Traveling in Argentina
|Argentina is a very popular destination and it stands out from the rest of South America because it has a large European population. This large country and has everything from the highest mountains in the Americas to miles of beaches and rainforests to the sub-antarctic. The capital Buenos Aires is known for its European style culture, theaters and tango dances, plus plenty of nightlife to keep you entertained.|
I have made two trips to Argentina, the first time I only took a few photos of the capital even though I stayed here for several days. Buenos Aires is known for its European style, but I had assumed that this was only with the buildings. I was surprised to find many people in Buenos Aires still have strong ties to Europe, meaning you’ll come across blondes and redheads who American or European but only speak Spanish! On the right is a large obelisk built in 1936 that celebrated the 400th anniversary of Buenos Aires. On the left a government building called the pink house. Two political parties, one red and one white combine to make pink.
|On the left is a photo of a large plaza in Buenos Aires. Plazas are common in South America, and usually major cities have dozens of them every few blocks or so. Most people come here to take a walk, bathe in the sun, or flirt like the couple on the right. Public displays of affection are very common here, its difficult to walk a few blocks with out seeing a couple making out in broad daylight.|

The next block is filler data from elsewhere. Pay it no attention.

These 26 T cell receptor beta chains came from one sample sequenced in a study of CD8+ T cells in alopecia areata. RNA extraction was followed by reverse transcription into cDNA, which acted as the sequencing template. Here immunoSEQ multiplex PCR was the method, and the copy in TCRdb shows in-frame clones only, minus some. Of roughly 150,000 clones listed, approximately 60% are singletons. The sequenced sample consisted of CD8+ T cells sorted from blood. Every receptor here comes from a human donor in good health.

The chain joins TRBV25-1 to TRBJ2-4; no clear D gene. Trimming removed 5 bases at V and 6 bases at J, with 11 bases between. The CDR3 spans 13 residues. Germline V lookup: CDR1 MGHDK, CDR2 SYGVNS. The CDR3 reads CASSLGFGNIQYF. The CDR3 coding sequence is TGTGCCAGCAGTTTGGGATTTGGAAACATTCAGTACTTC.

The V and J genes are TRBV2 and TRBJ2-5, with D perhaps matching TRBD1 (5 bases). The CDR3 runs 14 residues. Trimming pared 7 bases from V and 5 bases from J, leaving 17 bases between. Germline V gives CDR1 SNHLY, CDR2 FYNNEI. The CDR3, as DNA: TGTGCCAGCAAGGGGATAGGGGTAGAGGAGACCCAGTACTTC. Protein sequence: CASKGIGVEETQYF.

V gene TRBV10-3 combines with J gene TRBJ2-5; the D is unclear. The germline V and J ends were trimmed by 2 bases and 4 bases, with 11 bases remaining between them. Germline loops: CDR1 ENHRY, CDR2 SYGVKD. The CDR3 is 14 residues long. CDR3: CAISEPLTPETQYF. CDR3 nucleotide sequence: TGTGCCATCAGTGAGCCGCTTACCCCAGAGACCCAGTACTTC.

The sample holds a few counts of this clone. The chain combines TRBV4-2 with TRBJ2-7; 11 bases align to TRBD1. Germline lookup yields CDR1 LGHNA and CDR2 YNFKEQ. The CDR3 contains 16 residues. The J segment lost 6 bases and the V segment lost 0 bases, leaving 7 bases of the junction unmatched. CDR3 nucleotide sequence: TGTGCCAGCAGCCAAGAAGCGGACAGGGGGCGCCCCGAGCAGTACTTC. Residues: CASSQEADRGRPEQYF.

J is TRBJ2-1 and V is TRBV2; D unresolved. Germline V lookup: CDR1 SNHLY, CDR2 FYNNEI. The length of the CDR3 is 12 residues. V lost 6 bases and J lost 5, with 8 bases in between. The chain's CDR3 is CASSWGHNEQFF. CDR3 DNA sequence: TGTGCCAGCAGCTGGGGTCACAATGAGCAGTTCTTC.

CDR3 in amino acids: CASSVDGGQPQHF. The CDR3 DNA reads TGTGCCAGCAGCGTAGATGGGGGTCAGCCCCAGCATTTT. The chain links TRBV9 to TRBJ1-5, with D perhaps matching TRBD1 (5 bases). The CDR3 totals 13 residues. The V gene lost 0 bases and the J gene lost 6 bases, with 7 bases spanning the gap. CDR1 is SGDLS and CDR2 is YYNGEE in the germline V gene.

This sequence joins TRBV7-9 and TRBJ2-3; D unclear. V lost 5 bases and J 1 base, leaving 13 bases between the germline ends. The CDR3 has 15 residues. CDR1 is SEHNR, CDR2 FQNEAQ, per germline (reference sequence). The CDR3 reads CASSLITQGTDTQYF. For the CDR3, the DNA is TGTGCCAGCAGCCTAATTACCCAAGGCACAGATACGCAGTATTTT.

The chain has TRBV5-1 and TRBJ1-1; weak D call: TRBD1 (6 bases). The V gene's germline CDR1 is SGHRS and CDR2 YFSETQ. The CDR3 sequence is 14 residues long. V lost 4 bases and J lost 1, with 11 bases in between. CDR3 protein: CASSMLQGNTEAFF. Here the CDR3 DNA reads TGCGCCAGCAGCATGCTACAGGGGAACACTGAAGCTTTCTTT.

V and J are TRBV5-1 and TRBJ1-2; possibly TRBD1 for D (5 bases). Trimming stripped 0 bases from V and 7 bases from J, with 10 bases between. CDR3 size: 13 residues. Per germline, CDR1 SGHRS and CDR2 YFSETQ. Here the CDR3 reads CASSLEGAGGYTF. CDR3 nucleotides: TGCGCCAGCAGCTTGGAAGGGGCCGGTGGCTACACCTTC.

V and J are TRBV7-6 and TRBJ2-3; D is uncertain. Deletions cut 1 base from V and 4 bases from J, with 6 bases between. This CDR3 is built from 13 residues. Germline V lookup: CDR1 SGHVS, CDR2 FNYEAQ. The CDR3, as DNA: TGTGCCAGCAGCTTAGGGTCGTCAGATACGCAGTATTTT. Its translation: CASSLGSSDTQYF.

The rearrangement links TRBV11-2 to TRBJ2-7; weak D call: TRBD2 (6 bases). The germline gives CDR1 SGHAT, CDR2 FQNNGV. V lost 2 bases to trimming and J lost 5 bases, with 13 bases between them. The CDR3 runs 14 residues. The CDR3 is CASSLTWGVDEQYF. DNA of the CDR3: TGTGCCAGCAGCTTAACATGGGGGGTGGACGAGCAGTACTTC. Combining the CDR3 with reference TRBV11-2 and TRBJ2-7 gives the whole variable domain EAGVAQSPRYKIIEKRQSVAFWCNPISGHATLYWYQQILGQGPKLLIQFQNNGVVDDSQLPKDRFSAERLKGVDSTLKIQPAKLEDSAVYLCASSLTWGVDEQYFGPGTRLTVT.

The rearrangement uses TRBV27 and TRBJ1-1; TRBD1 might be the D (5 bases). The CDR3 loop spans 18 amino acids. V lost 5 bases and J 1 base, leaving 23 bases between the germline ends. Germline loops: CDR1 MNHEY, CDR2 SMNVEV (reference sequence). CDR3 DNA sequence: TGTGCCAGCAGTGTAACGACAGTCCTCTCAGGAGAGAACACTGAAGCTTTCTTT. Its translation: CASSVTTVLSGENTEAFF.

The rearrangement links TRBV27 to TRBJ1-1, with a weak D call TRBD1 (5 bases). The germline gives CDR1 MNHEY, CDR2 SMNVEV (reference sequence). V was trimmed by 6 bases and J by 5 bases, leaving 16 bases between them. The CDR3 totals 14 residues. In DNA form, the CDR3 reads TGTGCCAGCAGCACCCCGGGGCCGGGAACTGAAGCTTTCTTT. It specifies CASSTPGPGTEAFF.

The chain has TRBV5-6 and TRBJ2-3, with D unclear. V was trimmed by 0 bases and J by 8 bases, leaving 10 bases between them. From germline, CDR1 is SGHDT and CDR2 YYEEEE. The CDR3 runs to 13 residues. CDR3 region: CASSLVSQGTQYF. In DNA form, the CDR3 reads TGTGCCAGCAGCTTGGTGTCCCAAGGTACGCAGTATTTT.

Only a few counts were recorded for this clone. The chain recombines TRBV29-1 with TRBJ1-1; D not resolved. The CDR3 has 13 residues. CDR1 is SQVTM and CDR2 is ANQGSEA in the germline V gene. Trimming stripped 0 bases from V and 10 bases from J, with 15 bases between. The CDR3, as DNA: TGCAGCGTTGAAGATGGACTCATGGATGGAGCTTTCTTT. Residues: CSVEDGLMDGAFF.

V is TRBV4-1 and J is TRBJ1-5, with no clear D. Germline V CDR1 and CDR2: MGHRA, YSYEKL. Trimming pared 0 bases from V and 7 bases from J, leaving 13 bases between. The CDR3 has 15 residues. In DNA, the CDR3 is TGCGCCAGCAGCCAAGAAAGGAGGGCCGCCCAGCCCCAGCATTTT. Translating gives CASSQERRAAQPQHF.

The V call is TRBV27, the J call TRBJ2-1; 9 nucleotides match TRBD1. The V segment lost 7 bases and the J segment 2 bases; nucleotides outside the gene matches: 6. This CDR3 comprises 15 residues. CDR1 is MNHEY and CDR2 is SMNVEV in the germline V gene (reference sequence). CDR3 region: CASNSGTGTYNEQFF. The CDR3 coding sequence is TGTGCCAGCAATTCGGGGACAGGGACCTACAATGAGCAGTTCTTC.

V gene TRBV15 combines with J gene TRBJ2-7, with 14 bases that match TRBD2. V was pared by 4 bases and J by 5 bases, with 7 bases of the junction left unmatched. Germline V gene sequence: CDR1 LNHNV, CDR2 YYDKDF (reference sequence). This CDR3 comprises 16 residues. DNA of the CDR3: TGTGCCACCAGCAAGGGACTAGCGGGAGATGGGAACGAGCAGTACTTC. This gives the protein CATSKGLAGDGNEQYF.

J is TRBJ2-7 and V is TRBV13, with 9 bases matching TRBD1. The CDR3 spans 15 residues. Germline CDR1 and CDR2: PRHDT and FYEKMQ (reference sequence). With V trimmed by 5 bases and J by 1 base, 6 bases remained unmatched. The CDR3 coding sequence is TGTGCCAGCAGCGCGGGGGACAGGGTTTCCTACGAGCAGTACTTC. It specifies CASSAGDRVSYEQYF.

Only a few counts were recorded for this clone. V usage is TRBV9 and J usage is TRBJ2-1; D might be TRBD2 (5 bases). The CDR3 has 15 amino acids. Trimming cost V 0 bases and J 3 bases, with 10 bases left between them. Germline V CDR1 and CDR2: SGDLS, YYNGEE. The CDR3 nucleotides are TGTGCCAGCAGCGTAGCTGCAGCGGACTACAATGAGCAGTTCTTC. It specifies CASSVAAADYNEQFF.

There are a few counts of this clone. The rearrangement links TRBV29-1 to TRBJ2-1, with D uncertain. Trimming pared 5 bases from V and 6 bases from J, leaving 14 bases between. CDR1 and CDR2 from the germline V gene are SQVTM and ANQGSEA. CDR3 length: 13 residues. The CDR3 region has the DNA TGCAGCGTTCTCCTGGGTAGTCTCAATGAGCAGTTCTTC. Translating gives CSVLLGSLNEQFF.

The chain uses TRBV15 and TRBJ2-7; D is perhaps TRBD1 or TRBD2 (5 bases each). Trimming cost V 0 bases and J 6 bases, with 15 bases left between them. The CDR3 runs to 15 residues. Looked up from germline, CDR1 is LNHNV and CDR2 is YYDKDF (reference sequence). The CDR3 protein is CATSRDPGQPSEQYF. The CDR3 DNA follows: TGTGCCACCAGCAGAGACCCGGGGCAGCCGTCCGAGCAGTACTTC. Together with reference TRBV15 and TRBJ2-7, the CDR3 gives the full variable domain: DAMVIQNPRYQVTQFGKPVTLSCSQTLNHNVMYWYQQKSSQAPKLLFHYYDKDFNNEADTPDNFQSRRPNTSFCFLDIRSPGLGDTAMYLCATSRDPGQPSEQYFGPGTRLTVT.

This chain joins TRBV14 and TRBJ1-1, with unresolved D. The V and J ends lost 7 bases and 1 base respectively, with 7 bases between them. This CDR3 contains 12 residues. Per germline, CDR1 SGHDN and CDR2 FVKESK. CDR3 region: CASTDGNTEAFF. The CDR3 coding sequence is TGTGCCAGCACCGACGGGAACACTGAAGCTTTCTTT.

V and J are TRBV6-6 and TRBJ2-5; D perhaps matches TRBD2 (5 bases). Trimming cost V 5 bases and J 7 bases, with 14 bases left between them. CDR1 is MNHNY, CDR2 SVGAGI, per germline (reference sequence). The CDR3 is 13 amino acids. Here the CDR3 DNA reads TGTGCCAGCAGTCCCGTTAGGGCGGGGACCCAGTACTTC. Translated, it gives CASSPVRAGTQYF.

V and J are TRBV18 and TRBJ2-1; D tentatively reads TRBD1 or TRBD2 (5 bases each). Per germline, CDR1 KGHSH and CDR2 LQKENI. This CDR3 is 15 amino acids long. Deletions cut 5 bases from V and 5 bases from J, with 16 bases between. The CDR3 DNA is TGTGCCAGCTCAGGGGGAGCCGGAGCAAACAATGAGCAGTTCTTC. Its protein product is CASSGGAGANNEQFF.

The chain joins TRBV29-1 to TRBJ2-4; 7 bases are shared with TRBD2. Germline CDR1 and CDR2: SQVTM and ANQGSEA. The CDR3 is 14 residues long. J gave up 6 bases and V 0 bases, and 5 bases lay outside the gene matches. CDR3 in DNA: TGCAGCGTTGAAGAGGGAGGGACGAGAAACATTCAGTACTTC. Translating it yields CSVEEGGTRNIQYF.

|Here are some more photos of people from Argentina. You can see that they can easily pass as Europeans or Americans, and look completely different from people in northern countries such as Peru or Colombia.|
|Welcome to the city of Mendoza! I came here for the sole purpose of climbing Mt. Aconcagua and expected it to be a small rural village among the mountains. Surprisingly, Mendoza is Argentina’s fourth largest city, and is a popular tourist destination. Many people travel here for the wine tasting in the summer and for skiing and snowboarding in the Andes mountains during the winter. Above is a garden with the city’s name made out of the grass, and on the right is a photo of the governor’s mansion in the city center.|
Like most South American cities, Mendoza has several plazas within its borders that are usually decorated with fountains, memorials and monuments. These two pictures are of Plaza Indepencia, and it forms the heart of Mendoza. This is a perfect place to go to enjoy a nice day, and throughout the year Plaza Indepencia hosts several festivals as well as live music.
In almost every restaurant you pass, you’ll see people drinking wines with their meals at all hours of the day. Mendoza wine has made it to all parts of the world, and I’ve actually seen it for sale in the US by chance. Above are some wine bottles for sale in an upscale restaurant. I’ve never done a wine tour before, but of course if that is one of your interests then Mendoza will be one of the best places to try one in South America. The photo to the right is of one of my dinners, steak with an egg on top served with French fries. These pictures below are both from Mendoza as well, showing an upper class theater located in Independence Plaza, and on the right is a five star hotel that is also found in Independence Plaza.